The 4th and final post in my series of the Motorola Droid, I wanted to write up a short and quick summary of the phone’s hardware and software. If you would like more details, please look back at the other posts in my series: Android Market vs. iTunes App Store | The Droid Hardware | The Droid Software

The Motorola Droid, is a beautiful phone, it has some great features that I love, but it also has a handful of negatives. The first great feature I love, is the integration of first-party apps with the phone itself, and the ability to run apps in the background. Ones of the worst parts of the iPhone is the limitations on applications. I wish I could accept a phone call while my GPS application keeps running in the background. Another great feature to the Motorola Droid, is the Google Navigation application. This GPS app works great, it lacks some of the common features found in other GPS applications, but the positives defiantly outweigh the negatives. If this app is released on the iPhone, it will instantly become my main GPS navigation application. I also very much enjoyed the ability to mount the device as a mass storage device on my Mac. This allows me to drag over all kinds of content on to the phone. The combination of third party players and the ability to mount the device allows me to view tons of different types of video content, and not be limited to what Google or Motorola says is ok. The final positive to the device, is the screen, this screen on the Motorola Droid is beautiful, it put all other mobile screens to shame (Yes, even the iPhone!) The combination of brightness and high resolution, really makes for a pleasant experience when using the phone.

The negatives of the device are both hardware and software related. First, is the quality of the Android Market and the third-party apps that are available. Yes, I know it is newer than the iPhone and the iTunes app store, I am just saying, developers don’t need to port apps over to Android, they need to focus on developing for Android. I ultimately think the limitations of the iTunes App Store are what will eventually lead to the end of the iPhones reign over the entire mobile phone industry. The second major negative is the physical keyboard. The physical keyboard on this device was not designed well at all, the keys are to flat and are not comfortable on your fingers. I found my typing to be more accurate on the virtual keyboard than the physical keyboard. The final negative I want to touch on, is the Verizon Network. Yes, Verizon has a ton of 3G coverage, but did you also know, that you can’t use the data connection if you are on a phone call, or vice-vers-a. That is a horrible limitation. CDMA (Verizons Network) is an older technology than GSM (AT&T,) and it has a bunch of nasty limitations. Did you also know, that a Verizon (CDMA) phone will not work internationally? With GSM networks, all you have to do is change out your SIM card and you can be up and running on another network internationally.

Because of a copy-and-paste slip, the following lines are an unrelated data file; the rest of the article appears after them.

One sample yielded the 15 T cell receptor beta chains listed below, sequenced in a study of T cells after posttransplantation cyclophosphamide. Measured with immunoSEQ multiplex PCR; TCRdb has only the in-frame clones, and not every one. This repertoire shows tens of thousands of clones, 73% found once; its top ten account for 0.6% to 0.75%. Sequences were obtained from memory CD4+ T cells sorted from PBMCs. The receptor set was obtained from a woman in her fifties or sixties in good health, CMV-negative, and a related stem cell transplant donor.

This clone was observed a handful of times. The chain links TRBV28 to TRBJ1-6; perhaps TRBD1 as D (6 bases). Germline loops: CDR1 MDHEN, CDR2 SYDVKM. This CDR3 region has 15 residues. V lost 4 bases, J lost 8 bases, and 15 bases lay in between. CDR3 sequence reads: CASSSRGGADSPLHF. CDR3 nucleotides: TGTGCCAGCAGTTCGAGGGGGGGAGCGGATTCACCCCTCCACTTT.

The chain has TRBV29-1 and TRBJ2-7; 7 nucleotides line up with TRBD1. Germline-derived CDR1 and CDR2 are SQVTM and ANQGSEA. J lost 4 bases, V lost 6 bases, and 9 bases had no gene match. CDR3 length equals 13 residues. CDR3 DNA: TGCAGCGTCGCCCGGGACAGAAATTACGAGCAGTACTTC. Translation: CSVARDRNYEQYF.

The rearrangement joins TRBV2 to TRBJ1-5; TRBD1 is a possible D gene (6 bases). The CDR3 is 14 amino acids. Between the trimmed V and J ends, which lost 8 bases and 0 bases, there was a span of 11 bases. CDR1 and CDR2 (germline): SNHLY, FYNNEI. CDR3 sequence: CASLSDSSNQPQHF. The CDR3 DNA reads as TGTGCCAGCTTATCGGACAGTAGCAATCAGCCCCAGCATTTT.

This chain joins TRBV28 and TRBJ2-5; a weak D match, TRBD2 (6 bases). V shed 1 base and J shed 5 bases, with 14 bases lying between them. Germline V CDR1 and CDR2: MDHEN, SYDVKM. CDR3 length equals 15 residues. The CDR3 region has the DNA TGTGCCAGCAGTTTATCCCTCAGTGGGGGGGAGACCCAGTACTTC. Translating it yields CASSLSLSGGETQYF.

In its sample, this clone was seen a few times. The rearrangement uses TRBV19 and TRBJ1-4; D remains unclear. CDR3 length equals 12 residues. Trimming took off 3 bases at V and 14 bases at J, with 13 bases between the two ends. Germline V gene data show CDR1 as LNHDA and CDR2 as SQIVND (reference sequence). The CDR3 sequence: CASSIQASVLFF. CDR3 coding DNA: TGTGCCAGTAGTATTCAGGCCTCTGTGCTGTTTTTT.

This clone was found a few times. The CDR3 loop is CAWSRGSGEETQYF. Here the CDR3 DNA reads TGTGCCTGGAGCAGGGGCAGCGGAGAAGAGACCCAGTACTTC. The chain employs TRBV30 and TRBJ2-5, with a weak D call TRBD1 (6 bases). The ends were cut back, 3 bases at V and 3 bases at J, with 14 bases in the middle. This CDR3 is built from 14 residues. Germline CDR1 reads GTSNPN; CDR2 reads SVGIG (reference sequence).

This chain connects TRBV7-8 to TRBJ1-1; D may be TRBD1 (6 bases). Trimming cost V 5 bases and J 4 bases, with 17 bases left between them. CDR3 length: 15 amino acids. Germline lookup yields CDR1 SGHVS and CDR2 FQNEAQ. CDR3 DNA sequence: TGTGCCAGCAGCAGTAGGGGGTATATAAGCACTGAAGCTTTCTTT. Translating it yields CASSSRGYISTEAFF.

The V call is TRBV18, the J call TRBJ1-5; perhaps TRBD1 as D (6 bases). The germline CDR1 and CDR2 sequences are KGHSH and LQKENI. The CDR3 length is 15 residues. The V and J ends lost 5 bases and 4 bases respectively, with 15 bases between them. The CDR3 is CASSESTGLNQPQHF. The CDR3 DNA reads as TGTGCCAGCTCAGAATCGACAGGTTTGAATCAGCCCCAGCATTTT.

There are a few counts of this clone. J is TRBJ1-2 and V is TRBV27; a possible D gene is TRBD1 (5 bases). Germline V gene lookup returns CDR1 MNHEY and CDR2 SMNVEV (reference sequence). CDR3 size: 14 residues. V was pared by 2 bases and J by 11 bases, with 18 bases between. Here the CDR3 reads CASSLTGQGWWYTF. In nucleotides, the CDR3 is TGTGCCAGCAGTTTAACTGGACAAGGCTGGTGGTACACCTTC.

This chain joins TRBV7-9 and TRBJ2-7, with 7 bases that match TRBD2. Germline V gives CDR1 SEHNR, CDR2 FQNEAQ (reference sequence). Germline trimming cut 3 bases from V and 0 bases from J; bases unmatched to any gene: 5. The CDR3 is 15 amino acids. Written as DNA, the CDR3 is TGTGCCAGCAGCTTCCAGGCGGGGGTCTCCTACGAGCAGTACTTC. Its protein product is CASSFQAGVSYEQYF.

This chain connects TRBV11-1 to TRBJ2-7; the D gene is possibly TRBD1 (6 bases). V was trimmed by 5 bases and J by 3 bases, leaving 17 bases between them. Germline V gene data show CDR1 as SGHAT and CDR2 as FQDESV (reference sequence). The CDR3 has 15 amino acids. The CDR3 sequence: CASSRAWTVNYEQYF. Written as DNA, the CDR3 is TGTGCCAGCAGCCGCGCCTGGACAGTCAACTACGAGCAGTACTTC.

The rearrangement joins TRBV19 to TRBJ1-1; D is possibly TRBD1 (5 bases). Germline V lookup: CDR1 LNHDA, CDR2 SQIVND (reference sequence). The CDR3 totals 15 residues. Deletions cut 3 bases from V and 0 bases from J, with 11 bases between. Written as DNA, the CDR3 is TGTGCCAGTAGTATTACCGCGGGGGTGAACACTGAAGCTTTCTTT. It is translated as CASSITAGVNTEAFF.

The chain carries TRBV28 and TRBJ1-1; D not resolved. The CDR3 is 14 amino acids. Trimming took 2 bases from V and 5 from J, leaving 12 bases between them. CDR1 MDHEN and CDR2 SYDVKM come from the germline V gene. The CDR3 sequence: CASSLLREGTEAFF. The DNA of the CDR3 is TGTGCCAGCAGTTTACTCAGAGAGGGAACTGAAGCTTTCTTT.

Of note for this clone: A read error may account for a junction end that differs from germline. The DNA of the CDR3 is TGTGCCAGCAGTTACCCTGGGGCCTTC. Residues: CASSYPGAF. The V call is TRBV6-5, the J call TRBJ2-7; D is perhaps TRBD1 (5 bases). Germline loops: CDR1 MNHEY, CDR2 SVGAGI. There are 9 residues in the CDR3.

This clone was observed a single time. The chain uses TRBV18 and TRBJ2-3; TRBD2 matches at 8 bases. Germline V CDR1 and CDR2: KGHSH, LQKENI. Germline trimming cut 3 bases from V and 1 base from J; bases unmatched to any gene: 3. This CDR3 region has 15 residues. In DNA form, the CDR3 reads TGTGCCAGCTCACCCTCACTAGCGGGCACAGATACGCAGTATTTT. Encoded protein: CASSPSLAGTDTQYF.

Overall, the Motorola Droid is a nice phone, it has some great positives but also has a bunch of negatives. For now, I will be staying with the iPhone. If the Droid fixed the keyboard and the third-party-apps became a bit more advanced, I would highly consider switching, but for now I am happy. If you need to be on the Verizon Network, the Droid is defiantly the phone to go with, but if you have network freedom, I still recommend the iPhone 3GS as the phone to get.

This article is Part 4 of my full series of reviews of the Motorola Droid. Below are links to the other parts of the Motorola Droid Review: